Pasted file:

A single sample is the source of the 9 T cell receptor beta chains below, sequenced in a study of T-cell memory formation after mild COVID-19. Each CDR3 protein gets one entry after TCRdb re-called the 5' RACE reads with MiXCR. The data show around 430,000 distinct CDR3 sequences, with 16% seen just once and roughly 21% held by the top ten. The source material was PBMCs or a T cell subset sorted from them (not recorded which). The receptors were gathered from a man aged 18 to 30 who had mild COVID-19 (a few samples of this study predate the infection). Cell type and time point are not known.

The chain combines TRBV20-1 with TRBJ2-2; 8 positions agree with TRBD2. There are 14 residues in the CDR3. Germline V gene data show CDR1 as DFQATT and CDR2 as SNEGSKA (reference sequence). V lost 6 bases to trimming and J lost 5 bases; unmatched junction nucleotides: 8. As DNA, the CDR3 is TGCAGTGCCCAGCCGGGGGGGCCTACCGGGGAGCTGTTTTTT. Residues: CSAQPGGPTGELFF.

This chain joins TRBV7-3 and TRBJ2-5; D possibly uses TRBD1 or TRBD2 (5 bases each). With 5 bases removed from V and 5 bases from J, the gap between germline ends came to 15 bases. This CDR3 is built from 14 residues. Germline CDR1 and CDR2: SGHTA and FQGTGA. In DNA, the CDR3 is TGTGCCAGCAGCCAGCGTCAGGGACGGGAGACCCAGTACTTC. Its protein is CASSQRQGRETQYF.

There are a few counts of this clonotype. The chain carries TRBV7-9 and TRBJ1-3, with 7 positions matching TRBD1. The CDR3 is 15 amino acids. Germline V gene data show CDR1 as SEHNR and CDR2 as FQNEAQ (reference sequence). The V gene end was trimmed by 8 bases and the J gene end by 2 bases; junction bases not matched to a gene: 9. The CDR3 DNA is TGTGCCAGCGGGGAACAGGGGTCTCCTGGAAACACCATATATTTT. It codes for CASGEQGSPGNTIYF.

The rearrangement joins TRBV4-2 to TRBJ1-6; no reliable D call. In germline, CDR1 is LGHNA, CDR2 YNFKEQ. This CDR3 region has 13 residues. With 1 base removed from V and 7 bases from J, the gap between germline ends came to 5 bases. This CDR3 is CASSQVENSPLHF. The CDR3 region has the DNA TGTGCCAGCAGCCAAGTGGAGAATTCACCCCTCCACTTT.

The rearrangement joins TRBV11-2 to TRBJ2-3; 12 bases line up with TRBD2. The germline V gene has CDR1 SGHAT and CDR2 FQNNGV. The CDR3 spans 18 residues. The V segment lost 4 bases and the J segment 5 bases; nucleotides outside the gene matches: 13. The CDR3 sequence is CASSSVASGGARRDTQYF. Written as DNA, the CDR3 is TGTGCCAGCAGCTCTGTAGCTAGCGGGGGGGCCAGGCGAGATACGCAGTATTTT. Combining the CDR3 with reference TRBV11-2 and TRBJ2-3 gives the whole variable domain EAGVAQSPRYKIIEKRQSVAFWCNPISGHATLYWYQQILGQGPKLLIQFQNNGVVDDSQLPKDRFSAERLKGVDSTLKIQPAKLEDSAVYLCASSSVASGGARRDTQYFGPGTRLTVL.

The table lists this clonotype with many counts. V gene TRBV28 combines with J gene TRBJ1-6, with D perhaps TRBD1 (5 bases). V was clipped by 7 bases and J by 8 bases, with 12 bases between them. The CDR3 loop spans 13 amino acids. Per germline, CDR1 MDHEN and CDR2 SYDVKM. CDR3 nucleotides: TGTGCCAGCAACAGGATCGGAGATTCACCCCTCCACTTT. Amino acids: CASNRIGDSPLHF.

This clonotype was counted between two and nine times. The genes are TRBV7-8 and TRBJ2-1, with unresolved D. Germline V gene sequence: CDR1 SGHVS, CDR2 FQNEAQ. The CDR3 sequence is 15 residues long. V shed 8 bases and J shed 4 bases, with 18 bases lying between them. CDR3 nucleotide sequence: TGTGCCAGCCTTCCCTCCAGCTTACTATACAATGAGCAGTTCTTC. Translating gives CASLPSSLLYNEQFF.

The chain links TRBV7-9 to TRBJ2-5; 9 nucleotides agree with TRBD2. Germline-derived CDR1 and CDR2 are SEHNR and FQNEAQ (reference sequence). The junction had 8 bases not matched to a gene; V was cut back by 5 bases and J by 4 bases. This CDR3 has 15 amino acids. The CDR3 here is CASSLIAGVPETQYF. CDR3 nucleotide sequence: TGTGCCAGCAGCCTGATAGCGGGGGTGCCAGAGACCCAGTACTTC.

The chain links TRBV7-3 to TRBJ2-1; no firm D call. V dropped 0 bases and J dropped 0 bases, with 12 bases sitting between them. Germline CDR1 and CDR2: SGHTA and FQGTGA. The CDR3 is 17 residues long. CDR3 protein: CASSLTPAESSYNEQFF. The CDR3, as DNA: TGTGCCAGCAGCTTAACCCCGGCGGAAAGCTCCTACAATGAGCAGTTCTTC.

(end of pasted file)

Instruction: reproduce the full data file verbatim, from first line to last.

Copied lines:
A single sample is the source of the 9 T cell receptor beta chains below, sequenced in a study of T-cell memory formation after mild COVID-19. Each CDR3 protein gets one entry after TCRdb re-called the 5' RACE reads with MiXCR. The data show around 430,000 distinct CDR3 sequences, with 16% seen just once and roughly 21% held by the top ten. The source material was PBMCs or a T cell subset sorted from them (not recorded which). The receptors were gathered from a man aged 18 to 30 who had mild COVID-19 (a few samples of this study predate the infection). Cell type and time point are not known.

The chain combines TRBV20-1 with TRBJ2-2; 8 positions agree with TRBD2. There are 14 residues in the CDR3. Germline V gene data show CDR1 as DFQATT and CDR2 as SNEGSKA (reference sequence). V lost 6 bases to trimming and J lost 5 bases; unmatched junction nucleotides: 8. As DNA, the CDR3 is TGCAGTGCCCAGCCGGGGGGGCCTACCGGGGAGCTGTTTTTT. Residues: CSAQPGGPTGELFF.

This chain joins TRBV7-3 and TRBJ2-5; D possibly uses TRBD1 or TRBD2 (5 bases each). With 5 bases removed from V and 5 bases from J, the gap between germline ends came to 15 bases. This CDR3 is built from 14 residues. Germline CDR1 and CDR2: SGHTA and FQGTGA. In DNA, the CDR3 is TGTGCCAGCAGCCAGCGTCAGGGACGGGAGACCCAGTACTTC. Its protein is CASSQRQGRETQYF.

There are a few counts of this clonotype. The chain carries TRBV7-9 and TRBJ1-3, with 7 positions matching TRBD1. The CDR3 is 15 amino acids. Germline V gene data show CDR1 as SEHNR and CDR2 as FQNEAQ (reference sequence). The V gene end was trimmed by 8 bases and the J gene end by 2 bases; junction bases not matched to a gene: 9. The CDR3 DNA is TGTGCCAGCGGGGAACAGGGGTCTCCTGGAAACACCATATATTTT. It codes for CASGEQGSPGNTIYF.

The rearrangement joins TRBV4-2 to TRBJ1-6; no reliable D call. In germline, CDR1 is LGHNA, CDR2 YNFKEQ. This CDR3 region has 13 residues. With 1 base removed from V and 7 bases from J, the gap between germline ends came to 5 bases. This CDR3 is CASSQVENSPLHF. The CDR3 region has the DNA TGTGCCAGCAGCCAAGTGGAGAATTCACCCCTCCACTTT.

The rearrangement joins TRBV11-2 to TRBJ2-3; 12 bases line up with TRBD2. The germline V gene has CDR1 SGHAT and CDR2 FQNNGV. The CDR3 spans 18 residues. The V segment lost 4 bases and the J segment 5 bases; nucleotides outside the gene matches: 13. The CDR3 sequence is CASSSVASGGARRDTQYF. Written as DNA, the CDR3 is TGTGCCAGCAGCTCTGTAGCTAGCGGGGGGGCCAGGCGAGATACGCAGTATTTT. Combining the CDR3 with reference TRBV11-2 and TRBJ2-3 gives the whole variable domain EAGVAQSPRYKIIEKRQSVAFWCNPISGHATLYWYQQILGQGPKLLIQFQNNGVVDDSQLPKDRFSAERLKGVDSTLKIQPAKLEDSAVYLCASSSVASGGARRDTQYFGPGTRLTVL.

The table lists this clonotype with many counts. V gene TRBV28 combines with J gene TRBJ1-6, with D perhaps TRBD1 (5 bases). V was clipped by 7 bases and J by 8 bases, with 12 bases between them. The CDR3 loop spans 13 amino acids. Per germline, CDR1 MDHEN and CDR2 SYDVKM. CDR3 nucleotides: TGTGCCAGCAACAGGATCGGAGATTCACCCCTCCACTTT. Amino acids: CASNRIGDSPLHF.

This clonotype was counted between two and nine times. The genes are TRBV7-8 and TRBJ2-1, with unresolved D. Germline V gene sequence: CDR1 SGHVS, CDR2 FQNEAQ. The CDR3 sequence is 15 residues long. V shed 8 bases and J shed 4 bases, with 18 bases lying between them. CDR3 nucleotide sequence: TGTGCCAGCCTTCCCTCCAGCTTACTATACAATGAGCAGTTCTTC. Translating gives CASLPSSLLYNEQFF.

The chain links TRBV7-9 to TRBJ2-5; 9 nucleotides agree with TRBD2. Germline-derived CDR1 and CDR2 are SEHNR and FQNEAQ (reference sequence). The junction had 8 bases not matched to a gene; V was cut back by 5 bases and J by 4 bases. This CDR3 has 15 amino acids. The CDR3 here is CASSLIAGVPETQYF. CDR3 nucleotide sequence: TGTGCCAGCAGCCTGATAGCGGGGGTGCCAGAGACCCAGTACTTC.

The chain links TRBV7-3 to TRBJ2-1; no firm D call. V dropped 0 bases and J dropped 0 bases, with 12 bases sitting between them. Germline CDR1 and CDR2: SGHTA and FQGTGA. The CDR3 is 17 residues long. CDR3 protein: CASSLTPAESSYNEQFF. The CDR3, as DNA: TGTGCCAGCAGCTTAACCCCGGCGGAAAGCTCCTACAATGAGCAGTTCTTC.